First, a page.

joe said...

plunking down what amounts to a rooming house - not an apartment, but a rooming house - in a single family or even dual family neighborhood is a receipt for neighborhood fragmentation and dissolution. Further of course, these kinds of situation are always secret - which means the tenants have no rights, no protection and no means of obtaining them.

These problems are both the result of regulation, not the use of the home.

The reason the re-use of this type of structure is as rooming houses rather than condos/apartments - and I agree, rooming houses can be very incompatable with single family homes - is because the single-family zoning forbids them to be reused as a multifamily structure, and just allowing a big group of people to rent it can be done secretly, as you say, much more easily than the physical subdivision of the home.

Single-use zoning is almost always counterproduction like that.

Anonymous said...

My sister-in-law is going through a divorce and her husband tricked her into an interest-only mortgage due in 18 months. She wants to stay in the house for her 11-year-old son, so has started running ads to rent out the bedrooms. Since she will need lots of renters, we just planned out a scenario for her to wall off the living room as well as the dining room and rent out both! How timely is this post!

Anonymous said...

Hey, now, Versailles housed many folks (royal and not so). Yes, many rooms were 'single purpose' as far as the royal reception rooms, but Marie didn't design them (heck, she didn't even like all the pomp and circumstance). The long-gone by Marie's time King Louis XIV had the humble hunting lodge made over into the palace that she lived in at her marriage to the Dauphin. Lots of folks even camped out (however unregulated) in the halls. That place saw a LOT more use than the current uber-goober-American-mcChateau. Plus, it has lasted a damn sight longer...these gated communities will be ripe for tear-down/rebuild/flipping like the Georgian Burger Joints they are before the first owner gets divorced for the 5th time. Same with the Tsar's palaces and townhomes, they were occupied by upper and lower class alike pre-revolution (staff stayed there, granted, cramped, but not just 4 members of a hoity family) and saw much reuse and multiple residents after the Revolution. Many of those townhomes are still being used by multiple tenants today - two hundred years after being built. Palaces by and large are 'empty' now, because they are now museums and not 'homes'.
Years ago, I wanted a large home...but I was a kid still. Now, I just want a cozy bungalow - easier upkeep and cheaper, too! Long as there is room for my future bassetts and a rose garden, I am home! :)
Peace, Elspeth R.

mdhatter said...

Up here in the Mass. suburbs we have a ming boggoggling number of these, I've not heard of them being used by so many people (though I have seen it in VA with my own eyes).. what gets me around here is that people basically can't afford to heat these monsters, so are having to basically wall off whole parts of the house for the winter.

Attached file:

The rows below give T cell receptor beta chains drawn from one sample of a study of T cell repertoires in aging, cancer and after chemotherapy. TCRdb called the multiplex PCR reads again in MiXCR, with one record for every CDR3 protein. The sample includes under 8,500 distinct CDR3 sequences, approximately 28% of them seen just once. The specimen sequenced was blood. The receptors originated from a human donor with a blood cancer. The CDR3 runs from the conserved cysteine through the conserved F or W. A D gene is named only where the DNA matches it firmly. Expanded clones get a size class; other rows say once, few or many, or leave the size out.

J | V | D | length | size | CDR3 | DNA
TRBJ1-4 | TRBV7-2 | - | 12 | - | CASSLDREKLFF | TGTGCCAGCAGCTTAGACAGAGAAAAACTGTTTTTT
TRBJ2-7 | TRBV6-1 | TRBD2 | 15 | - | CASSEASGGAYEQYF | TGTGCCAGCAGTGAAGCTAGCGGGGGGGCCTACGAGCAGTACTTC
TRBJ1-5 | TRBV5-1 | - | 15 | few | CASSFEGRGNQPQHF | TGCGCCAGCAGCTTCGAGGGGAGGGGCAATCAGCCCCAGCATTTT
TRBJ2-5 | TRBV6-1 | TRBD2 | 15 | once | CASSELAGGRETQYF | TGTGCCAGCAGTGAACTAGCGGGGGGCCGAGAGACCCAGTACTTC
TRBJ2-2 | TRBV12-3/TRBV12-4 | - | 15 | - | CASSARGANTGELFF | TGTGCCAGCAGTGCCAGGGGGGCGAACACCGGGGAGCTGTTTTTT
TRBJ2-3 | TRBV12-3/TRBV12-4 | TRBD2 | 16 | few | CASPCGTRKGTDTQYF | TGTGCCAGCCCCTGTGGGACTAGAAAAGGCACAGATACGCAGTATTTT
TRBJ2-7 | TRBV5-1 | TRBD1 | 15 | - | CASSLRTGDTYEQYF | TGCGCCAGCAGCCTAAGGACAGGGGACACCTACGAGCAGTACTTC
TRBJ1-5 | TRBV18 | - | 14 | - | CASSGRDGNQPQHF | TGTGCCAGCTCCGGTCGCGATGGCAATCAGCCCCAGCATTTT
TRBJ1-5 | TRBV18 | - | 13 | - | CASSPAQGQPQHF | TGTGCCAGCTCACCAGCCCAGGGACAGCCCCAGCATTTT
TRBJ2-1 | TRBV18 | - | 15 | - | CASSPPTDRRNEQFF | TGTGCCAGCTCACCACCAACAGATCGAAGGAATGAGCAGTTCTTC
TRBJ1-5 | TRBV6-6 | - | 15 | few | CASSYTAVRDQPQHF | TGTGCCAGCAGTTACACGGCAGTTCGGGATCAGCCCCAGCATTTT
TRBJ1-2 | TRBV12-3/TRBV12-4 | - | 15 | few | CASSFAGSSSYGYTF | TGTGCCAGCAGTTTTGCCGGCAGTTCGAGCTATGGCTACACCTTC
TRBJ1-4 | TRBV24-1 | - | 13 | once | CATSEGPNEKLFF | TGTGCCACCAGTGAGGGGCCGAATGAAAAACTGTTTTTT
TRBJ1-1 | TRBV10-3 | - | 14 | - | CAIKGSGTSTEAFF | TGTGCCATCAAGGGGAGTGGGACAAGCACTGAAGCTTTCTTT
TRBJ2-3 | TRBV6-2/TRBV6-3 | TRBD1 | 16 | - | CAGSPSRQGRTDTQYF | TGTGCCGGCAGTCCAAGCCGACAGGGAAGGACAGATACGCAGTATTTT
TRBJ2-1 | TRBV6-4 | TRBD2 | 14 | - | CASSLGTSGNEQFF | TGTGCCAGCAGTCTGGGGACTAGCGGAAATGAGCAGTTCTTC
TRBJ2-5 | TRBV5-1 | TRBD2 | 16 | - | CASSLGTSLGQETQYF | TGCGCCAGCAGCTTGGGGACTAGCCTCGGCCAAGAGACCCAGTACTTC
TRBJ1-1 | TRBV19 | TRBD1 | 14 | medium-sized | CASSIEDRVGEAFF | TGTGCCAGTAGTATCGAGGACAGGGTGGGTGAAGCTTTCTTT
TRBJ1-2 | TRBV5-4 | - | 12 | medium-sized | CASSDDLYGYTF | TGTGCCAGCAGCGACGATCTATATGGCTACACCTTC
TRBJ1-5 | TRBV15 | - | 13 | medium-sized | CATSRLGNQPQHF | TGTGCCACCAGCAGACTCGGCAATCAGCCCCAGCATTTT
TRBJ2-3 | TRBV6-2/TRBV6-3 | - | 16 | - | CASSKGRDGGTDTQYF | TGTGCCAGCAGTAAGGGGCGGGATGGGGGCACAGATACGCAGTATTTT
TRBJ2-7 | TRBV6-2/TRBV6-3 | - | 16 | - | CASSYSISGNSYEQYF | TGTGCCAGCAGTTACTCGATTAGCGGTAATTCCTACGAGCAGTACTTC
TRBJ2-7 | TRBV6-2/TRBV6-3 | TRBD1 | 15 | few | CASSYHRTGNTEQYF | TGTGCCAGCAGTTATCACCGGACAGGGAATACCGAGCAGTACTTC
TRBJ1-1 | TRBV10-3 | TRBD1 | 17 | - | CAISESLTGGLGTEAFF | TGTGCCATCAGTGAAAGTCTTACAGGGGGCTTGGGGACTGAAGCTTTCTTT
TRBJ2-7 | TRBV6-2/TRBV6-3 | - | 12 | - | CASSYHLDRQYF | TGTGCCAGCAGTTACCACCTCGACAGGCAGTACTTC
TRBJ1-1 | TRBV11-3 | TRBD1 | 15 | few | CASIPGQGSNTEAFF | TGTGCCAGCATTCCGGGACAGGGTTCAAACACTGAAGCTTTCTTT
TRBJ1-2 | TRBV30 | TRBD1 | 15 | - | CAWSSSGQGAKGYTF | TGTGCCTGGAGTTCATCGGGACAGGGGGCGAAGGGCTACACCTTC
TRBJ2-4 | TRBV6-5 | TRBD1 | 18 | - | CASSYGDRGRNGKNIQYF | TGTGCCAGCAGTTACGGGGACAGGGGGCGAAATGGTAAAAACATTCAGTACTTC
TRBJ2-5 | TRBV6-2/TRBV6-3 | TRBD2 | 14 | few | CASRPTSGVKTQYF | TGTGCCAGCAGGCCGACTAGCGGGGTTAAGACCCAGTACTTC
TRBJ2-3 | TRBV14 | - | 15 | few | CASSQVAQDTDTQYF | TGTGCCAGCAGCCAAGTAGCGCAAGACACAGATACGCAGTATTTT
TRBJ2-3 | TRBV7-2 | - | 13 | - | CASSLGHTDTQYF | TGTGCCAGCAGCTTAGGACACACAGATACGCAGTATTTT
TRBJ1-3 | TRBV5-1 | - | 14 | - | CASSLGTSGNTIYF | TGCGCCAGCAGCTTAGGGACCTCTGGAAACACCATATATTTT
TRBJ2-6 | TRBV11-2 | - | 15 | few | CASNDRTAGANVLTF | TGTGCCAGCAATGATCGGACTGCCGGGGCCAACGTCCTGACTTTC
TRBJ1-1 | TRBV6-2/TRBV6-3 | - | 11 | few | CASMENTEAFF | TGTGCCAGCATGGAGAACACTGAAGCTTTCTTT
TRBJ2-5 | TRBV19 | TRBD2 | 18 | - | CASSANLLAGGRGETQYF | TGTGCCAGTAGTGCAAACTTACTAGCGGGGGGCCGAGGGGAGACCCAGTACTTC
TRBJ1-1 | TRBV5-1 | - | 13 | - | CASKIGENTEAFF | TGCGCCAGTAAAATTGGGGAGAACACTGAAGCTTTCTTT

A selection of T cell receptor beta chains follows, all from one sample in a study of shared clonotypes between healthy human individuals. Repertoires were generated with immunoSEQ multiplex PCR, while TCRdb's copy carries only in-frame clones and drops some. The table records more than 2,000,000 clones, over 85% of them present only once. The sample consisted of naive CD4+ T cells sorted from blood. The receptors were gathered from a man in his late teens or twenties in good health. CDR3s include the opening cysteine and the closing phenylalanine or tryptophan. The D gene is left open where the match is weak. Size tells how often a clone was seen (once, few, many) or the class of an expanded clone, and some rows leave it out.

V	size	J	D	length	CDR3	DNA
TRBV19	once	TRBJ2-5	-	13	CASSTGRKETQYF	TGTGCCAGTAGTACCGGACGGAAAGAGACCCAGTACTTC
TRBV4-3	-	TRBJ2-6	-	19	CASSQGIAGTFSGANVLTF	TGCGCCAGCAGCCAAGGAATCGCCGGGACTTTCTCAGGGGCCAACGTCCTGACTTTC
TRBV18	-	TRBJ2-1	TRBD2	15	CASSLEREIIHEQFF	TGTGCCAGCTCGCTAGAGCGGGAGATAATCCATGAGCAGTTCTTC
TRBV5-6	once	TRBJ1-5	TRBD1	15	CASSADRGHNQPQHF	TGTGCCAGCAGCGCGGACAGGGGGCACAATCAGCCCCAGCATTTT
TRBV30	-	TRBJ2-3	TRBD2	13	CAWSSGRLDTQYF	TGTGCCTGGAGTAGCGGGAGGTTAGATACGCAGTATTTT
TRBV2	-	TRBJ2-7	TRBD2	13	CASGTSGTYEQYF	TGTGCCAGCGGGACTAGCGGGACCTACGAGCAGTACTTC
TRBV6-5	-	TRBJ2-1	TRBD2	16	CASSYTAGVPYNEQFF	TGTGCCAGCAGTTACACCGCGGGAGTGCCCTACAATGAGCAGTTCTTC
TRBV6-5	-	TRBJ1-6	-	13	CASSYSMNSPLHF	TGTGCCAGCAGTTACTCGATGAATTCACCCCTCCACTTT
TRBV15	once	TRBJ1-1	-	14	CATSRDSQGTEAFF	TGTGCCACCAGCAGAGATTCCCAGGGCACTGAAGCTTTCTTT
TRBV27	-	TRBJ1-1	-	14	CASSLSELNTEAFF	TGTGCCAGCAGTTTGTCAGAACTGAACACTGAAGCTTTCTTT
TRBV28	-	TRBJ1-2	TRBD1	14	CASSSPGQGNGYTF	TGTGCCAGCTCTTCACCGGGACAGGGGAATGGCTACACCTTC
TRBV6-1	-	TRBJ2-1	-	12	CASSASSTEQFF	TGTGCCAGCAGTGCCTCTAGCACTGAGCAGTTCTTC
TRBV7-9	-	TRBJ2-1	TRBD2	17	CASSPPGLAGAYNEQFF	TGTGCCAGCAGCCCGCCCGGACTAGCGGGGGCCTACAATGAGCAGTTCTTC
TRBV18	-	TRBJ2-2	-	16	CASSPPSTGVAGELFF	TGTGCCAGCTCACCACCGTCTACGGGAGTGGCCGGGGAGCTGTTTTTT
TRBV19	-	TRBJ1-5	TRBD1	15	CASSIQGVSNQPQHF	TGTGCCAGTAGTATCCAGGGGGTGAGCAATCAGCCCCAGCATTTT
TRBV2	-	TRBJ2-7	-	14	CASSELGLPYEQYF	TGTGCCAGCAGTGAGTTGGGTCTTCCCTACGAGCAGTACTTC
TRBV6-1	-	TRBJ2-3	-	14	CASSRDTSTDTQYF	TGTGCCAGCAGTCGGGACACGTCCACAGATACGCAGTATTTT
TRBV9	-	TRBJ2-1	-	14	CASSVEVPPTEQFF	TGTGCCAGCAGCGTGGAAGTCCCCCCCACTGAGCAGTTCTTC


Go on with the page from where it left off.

hah hah.

paul said...

In particular, cheap sheetrock and 2x3 studs make for walls that crumble unless treated carefully, and cheap construction means no sound isolation. Add to this electrical systems that aren't really fit for full-time use of every room (much less hot plates and individual air conditioners) and you have a series of small disasters in the making. If anything, suburban and exurban slums are more pernicious than the urban kind.

Nemoudeis said...

Jeezus, who didn't see this coming?

I live in a city full of mansions, all built sometime early in the last century, and not one in ten of them right now is a "single-family home" ... and neither HAVE they been since the days of my grandparents. In fact, things are better now than Ye Olde Days, because now they're all condos, whereas a generation or so they were all carved up into teeny little crudhole studios. Easily more suitable for a drunkard's flop than a debutante's coming-of-age soiree.

So my point being that since there ain't anything new under the sun, we should've known that these McMansions were too big to support themselves. The only surprise is in how fast the realization proved itself to be true.

Junk Thief said...

Well, we all the Freudian implications of a man with the need to have a big car. That house makes me wonder what a big door and entry way tells you about the owner. Unless he plans to have a party with giants or Trojan horses, I think it's a bit overdone.

Sharon said...

I don't think there's anything wrong with rooming houses, per se. That's the way a lot of people lived in cities until just after WWII when the post-war boom directed us all to buy single family homes, and that's the direction our economy is taking us again. Rooming houses are certainly a better use of resources than McMansions are. I understand the consternation on the part of the neighbors, but they should have spoken out before the McMansions were built in the first place. Now they're going to have to suck it up. The alternative is that the McMansions will be torn down and replaced with condos and apartments--either of which is also a better use of the land and resources.